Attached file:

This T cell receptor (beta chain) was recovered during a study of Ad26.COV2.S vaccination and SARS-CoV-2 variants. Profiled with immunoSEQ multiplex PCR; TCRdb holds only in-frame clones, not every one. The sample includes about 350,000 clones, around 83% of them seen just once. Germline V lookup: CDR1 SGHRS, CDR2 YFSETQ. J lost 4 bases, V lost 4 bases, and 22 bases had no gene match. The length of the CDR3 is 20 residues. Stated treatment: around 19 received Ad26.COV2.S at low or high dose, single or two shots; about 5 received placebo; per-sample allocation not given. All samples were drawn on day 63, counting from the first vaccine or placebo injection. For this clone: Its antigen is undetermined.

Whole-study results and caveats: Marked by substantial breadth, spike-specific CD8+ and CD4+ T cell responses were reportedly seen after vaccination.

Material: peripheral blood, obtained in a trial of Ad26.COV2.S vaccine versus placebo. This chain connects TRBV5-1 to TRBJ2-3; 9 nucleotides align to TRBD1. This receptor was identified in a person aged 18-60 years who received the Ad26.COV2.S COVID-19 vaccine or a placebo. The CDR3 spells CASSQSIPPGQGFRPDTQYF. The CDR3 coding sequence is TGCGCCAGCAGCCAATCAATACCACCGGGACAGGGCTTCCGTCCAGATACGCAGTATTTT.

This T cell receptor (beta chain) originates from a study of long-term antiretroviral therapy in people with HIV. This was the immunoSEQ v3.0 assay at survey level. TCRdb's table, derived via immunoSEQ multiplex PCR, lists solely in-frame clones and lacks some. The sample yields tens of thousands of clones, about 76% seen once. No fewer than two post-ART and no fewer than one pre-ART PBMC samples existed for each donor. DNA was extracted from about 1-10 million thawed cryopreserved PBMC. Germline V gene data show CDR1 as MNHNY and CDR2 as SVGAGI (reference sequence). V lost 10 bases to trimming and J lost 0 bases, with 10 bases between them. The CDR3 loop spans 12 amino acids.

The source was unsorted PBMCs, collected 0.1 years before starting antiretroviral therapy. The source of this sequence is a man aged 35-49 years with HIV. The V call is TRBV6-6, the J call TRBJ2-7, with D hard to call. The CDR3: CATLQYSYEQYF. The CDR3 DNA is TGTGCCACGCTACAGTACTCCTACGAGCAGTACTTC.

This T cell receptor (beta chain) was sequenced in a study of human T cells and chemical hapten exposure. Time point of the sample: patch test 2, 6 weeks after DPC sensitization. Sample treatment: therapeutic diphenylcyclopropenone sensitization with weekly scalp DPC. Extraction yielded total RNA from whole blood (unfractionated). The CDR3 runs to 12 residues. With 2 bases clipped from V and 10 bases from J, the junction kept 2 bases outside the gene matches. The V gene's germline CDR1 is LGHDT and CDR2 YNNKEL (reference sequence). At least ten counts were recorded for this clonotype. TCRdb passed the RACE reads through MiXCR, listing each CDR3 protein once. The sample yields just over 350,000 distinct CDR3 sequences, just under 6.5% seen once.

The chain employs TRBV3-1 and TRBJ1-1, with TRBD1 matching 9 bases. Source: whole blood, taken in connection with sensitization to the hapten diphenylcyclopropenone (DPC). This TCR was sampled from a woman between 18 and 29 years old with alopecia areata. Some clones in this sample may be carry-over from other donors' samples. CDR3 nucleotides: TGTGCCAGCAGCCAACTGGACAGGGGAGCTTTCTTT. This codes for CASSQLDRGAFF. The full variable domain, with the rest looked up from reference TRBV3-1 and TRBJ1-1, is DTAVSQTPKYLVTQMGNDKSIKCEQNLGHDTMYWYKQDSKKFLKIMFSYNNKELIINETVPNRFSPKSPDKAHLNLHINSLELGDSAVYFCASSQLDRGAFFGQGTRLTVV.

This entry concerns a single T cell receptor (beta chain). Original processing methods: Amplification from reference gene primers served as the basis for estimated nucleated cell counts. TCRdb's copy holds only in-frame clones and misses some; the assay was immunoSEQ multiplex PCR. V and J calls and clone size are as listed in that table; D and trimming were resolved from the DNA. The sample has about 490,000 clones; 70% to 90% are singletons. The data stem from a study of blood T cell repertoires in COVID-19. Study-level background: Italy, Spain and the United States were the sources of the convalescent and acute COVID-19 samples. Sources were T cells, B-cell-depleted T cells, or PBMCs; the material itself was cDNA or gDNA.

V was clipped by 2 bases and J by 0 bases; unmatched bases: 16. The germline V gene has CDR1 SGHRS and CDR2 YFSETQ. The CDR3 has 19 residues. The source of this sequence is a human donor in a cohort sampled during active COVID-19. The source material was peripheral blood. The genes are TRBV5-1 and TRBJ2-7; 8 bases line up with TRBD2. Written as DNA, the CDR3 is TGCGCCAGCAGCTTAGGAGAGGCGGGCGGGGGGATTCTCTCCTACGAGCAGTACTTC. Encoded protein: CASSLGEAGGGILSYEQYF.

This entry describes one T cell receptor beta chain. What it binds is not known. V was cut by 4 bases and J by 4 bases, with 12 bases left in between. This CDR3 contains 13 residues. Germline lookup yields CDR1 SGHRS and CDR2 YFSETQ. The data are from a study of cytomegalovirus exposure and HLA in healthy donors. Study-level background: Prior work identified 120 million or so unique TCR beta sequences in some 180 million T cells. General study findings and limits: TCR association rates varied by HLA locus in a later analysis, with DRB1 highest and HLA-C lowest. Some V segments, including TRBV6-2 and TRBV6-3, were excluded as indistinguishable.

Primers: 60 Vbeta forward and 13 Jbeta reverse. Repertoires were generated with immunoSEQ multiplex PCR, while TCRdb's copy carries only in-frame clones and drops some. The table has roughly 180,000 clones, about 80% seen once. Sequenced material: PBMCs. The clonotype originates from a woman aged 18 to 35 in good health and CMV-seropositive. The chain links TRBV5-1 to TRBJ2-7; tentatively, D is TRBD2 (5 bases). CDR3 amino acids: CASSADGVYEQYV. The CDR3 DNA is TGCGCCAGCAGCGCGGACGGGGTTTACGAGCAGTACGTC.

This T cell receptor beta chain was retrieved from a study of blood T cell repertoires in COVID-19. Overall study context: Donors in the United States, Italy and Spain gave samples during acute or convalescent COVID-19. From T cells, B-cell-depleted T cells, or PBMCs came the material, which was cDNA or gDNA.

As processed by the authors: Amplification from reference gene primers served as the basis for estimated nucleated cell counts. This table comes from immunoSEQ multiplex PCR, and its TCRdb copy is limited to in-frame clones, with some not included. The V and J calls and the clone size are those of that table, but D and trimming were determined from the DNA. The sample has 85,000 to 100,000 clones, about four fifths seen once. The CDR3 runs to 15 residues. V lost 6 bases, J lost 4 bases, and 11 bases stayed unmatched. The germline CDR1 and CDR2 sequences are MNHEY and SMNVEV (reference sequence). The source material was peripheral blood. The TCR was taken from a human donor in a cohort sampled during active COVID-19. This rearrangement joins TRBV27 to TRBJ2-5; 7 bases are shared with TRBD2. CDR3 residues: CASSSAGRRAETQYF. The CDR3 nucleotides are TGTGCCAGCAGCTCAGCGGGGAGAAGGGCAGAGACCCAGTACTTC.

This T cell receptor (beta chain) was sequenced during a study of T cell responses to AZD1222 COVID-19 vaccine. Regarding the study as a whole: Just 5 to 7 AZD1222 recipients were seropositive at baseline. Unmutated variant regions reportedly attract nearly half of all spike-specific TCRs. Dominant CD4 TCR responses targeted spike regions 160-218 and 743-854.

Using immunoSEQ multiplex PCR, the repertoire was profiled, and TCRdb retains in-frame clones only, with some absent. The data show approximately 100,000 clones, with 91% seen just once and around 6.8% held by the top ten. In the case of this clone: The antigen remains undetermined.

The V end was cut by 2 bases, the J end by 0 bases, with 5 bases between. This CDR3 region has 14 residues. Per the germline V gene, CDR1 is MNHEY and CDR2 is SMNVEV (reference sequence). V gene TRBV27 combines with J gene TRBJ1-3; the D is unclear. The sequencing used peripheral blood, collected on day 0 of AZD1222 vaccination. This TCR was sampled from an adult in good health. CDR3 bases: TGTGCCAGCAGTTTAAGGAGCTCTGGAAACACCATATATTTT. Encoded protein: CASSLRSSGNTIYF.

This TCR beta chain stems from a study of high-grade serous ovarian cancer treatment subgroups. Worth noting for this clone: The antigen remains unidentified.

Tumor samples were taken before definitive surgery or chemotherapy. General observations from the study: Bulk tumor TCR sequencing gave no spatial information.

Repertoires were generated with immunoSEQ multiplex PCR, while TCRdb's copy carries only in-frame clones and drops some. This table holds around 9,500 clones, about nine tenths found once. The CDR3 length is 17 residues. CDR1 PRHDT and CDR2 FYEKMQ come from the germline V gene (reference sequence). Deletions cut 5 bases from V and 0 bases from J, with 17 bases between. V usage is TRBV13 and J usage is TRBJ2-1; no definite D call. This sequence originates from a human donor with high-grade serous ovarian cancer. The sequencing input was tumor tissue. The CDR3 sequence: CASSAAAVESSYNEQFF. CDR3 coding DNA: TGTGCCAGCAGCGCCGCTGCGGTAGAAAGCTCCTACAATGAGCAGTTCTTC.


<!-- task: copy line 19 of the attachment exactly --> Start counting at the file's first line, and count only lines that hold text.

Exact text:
Repertoires were generated with immunoSEQ multiplex PCR, while TCRdb's copy carries only in-frame clones and drops some. This table holds around 9,500 clones, about nine tenths found once. The CDR3 length is 17 residues. CDR1 PRHDT and CDR2 FYEKMQ come from the germline V gene (reference sequence). Deletions cut 5 bases from V and 0 bases from J, with 17 bases between. V usage is TRBV13 and J usage is TRBJ2-1; no definite D call. This sequence originates from a human donor with high-grade serous ovarian cancer. The sequencing input was tumor tissue. The CDR3 sequence: CASSAAAVESSYNEQFF. CDR3 coding DNA: TGTGCCAGCAGCGCCGCTGCGGTAGAAAGCTCCTACAATGAGCAGTTCTTC.